OASIS Mailing List ArchivesView the OASIS mailing list archive below
or browse/search using MarkMail.


Help: OASIS Mailing Lists Help | MarkMail Help



   Best Practice - beyond schema

[ Lists Home | Date Index | Thread Index ]

There are two reasons for needing to go beyond XML Schema on a project
that is using XML Schema as its base constraint syntax. The first is
where XML Schema cannot express the constraints required, for example,
a section of a message that is required if the value of a previous
element is "yes", but not if it is "no". Languages such as Schematron
go some way to address this and can be used either embedded in an XML
Schema schema or as free-standing documents. I will shortly be making
recommendations in this area to the UK Govt, and would welcome a
discussion here at some point.

The other situation, and the one that is a more immediate concern, is
the situation where we need to localise a general purpose schema. A
good example, since this is an OASIS-hosted group, is the Election
Markup Language (EML) on which I have been working. This is an
international collaboration, so most elements are optional, although
they might be required in a particular situation. For example, some
audit information is required in a UK parliamentary election but
forbidden in a US gubernatorial or presidential election. It is
optional in the schema, but mandatory for the UK and forbidden in the
USA. This requirement for profiling schemas is common, but not one I
have seen addressed in open discussion. Here are two ways of
approaching it:

Write new, more restrictive, schemas for each regime such that a
document that validates to the local schemas will validate to the
global schema (but not necessarily vice versa). This has the advantage
that only a single schema processor is required, and it will be an XML
Schema processor - something that Governments are generally happy
with, while they will be less happy with Schematron or RELAX NG
processors. It is also easier to read and understand, since a single
schema describes each message. The disadvantage is that we alter the
schema document itself, giving us a configuration management headache.
Even using derivation, there will be a lot of work developing and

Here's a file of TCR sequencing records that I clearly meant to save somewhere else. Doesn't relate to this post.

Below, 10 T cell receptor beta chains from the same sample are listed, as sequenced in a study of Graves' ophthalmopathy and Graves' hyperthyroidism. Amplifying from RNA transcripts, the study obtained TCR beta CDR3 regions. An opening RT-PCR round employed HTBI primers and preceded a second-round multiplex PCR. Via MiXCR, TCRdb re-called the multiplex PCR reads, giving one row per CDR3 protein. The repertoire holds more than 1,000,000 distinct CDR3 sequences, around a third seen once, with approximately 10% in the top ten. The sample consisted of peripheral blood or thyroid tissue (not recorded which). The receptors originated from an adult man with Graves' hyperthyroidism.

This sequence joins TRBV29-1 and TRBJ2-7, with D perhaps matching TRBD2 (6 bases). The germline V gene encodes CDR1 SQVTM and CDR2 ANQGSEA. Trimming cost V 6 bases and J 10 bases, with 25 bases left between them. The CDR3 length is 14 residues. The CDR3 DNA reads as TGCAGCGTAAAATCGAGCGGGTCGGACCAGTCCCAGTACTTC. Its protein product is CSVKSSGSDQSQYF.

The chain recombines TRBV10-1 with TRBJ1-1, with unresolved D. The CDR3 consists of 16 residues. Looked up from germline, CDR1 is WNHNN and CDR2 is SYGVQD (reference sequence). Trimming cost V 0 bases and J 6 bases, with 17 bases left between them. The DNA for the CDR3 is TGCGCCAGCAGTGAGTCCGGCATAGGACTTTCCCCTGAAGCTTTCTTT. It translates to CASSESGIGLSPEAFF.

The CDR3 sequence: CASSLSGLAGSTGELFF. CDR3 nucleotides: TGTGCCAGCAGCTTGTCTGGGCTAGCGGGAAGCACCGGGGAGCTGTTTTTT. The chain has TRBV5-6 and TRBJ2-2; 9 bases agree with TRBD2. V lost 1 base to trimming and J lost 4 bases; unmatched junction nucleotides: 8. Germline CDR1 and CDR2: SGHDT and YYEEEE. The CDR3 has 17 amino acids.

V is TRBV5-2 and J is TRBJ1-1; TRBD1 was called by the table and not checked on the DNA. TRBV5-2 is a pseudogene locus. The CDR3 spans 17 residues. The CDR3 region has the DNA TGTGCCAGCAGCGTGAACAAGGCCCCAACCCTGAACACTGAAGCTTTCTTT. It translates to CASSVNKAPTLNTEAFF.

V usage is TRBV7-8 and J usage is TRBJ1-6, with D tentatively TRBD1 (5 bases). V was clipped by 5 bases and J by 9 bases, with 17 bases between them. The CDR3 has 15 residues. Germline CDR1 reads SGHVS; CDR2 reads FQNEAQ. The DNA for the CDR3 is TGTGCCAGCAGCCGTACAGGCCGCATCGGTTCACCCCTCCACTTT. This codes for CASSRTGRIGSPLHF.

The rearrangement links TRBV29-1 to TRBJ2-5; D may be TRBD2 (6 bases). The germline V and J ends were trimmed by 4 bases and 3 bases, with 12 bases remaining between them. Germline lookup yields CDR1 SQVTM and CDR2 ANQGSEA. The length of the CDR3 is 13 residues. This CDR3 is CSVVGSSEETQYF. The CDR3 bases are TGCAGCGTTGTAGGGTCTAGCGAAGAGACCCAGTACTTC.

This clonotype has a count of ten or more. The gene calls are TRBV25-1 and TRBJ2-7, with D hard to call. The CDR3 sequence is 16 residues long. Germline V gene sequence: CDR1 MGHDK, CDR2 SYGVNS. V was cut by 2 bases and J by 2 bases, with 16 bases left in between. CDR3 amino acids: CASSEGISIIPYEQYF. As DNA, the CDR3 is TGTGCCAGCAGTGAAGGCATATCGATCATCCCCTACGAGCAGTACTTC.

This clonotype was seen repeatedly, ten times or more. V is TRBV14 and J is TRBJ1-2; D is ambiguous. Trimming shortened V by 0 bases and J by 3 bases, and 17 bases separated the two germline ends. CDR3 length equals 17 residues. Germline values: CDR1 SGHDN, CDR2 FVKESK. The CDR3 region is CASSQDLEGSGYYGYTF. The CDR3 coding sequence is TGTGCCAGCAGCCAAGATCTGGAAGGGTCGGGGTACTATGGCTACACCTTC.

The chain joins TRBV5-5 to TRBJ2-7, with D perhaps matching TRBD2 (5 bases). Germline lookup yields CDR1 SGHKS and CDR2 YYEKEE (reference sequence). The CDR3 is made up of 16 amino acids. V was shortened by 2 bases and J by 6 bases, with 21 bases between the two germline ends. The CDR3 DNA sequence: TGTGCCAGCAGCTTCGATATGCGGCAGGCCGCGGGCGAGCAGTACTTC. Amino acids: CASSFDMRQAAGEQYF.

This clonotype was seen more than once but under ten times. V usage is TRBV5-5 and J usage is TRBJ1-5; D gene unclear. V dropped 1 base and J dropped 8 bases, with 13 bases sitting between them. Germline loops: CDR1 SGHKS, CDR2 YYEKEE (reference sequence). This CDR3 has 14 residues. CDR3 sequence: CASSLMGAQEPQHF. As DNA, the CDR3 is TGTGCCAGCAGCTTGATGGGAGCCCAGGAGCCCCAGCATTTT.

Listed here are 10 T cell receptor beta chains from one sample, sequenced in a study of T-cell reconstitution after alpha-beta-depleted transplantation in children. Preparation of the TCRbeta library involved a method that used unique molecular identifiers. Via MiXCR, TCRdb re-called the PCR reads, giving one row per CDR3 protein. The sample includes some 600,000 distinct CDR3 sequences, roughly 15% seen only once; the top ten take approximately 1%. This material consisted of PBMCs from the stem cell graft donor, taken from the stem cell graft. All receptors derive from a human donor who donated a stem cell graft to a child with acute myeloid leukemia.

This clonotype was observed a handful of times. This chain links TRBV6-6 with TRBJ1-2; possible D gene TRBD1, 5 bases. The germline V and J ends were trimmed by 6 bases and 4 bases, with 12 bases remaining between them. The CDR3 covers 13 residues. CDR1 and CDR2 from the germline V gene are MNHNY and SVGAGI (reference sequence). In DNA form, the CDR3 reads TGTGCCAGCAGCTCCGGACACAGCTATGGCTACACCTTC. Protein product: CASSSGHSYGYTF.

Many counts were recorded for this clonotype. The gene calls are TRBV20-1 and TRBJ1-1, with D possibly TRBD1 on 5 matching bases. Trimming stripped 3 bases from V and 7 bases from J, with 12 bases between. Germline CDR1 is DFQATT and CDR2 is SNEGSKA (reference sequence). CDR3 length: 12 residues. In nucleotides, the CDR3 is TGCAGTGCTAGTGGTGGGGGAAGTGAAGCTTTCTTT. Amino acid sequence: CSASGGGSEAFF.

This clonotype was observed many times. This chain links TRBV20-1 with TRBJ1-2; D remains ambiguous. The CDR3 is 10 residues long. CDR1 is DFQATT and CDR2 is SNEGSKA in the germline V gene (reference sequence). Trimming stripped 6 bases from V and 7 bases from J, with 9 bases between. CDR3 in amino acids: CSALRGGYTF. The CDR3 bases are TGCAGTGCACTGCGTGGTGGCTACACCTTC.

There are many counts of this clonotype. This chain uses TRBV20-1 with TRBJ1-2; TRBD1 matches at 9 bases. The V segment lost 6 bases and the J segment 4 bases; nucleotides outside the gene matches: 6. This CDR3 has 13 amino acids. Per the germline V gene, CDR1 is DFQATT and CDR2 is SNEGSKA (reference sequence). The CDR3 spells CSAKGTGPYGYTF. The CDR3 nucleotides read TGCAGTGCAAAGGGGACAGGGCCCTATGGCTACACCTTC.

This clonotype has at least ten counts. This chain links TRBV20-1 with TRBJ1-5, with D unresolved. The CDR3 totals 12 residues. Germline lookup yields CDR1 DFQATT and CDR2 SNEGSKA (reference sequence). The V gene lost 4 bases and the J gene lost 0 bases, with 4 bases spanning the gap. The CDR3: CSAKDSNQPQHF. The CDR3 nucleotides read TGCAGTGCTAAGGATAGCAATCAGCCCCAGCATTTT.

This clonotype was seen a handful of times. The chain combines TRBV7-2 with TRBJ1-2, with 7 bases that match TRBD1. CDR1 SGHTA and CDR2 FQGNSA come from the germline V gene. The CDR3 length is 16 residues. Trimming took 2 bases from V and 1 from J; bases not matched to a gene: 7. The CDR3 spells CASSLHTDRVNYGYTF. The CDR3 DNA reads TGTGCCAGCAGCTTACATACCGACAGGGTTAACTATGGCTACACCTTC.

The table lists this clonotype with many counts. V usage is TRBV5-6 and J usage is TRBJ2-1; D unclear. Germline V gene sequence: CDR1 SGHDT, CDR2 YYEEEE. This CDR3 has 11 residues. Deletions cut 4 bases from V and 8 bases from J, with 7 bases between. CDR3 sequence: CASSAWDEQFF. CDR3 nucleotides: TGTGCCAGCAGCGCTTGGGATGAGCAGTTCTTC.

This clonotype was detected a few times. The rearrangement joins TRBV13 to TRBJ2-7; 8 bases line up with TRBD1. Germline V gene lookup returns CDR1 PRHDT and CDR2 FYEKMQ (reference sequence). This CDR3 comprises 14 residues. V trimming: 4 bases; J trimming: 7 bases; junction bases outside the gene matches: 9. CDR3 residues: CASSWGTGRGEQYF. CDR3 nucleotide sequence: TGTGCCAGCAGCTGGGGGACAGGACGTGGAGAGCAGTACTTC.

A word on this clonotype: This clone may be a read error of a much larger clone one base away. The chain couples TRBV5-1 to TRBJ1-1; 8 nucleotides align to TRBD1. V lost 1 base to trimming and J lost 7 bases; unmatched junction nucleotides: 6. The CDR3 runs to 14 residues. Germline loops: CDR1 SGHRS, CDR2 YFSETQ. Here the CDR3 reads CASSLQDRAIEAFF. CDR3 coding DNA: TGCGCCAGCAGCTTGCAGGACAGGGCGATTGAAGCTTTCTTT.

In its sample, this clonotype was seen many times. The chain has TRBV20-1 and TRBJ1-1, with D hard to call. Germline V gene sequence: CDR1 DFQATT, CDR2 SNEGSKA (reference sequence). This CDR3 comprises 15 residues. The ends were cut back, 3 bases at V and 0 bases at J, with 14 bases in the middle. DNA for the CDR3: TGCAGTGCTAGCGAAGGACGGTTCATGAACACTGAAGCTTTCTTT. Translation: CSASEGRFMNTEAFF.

checking any new version of the local variant when a new global
version is released.


Use an open (open in terms of allowing any content that is not
expressly forbidden) schema language to supplement the closed XML
Schema schema. Each document will then be validated to the XML Schema
schema, then passed on to the second schema processor for the local
variations. The advantage is that we do not modify the globally agreed
schema. This eases configuration management and conformance checking
and means that international systems providers only work with a
specific set of schema documents for the additional local constraints,
making their job easier. The disadvantage is that we need to operate
two schema processors in series, which adds an additional technology
and an additional processing overhead. Some of the applications I work
on are very high volume, so this can be an issue.

I suspect that the former is the short-term pragmatic solution, whilst
the latter is the better strategic answer if the technology (in terms
of common tools to develop and view two schema languages
simultaneously etc) is put in place. How about a tool that provides
the graphical editing environment of XML Spy whilst allowing the
developer to switch schema language for specific sets of constraints.
i.e. I could import an EML schema written in XML Schema, then work on
the graphical representation, generating a separate Schematron file
whilst leaving the original schema document intact.

I throw the discussion open to the floor.

Paul Spencer
XML Adviser to the Office of the e-Envoy


News | XML in Industry | Calendar | XML Registry
Marketplace | Resources | MyXML.org | Sponsors | Privacy Statement

Copyright 2001 XML.org. This site is hosted by OASIS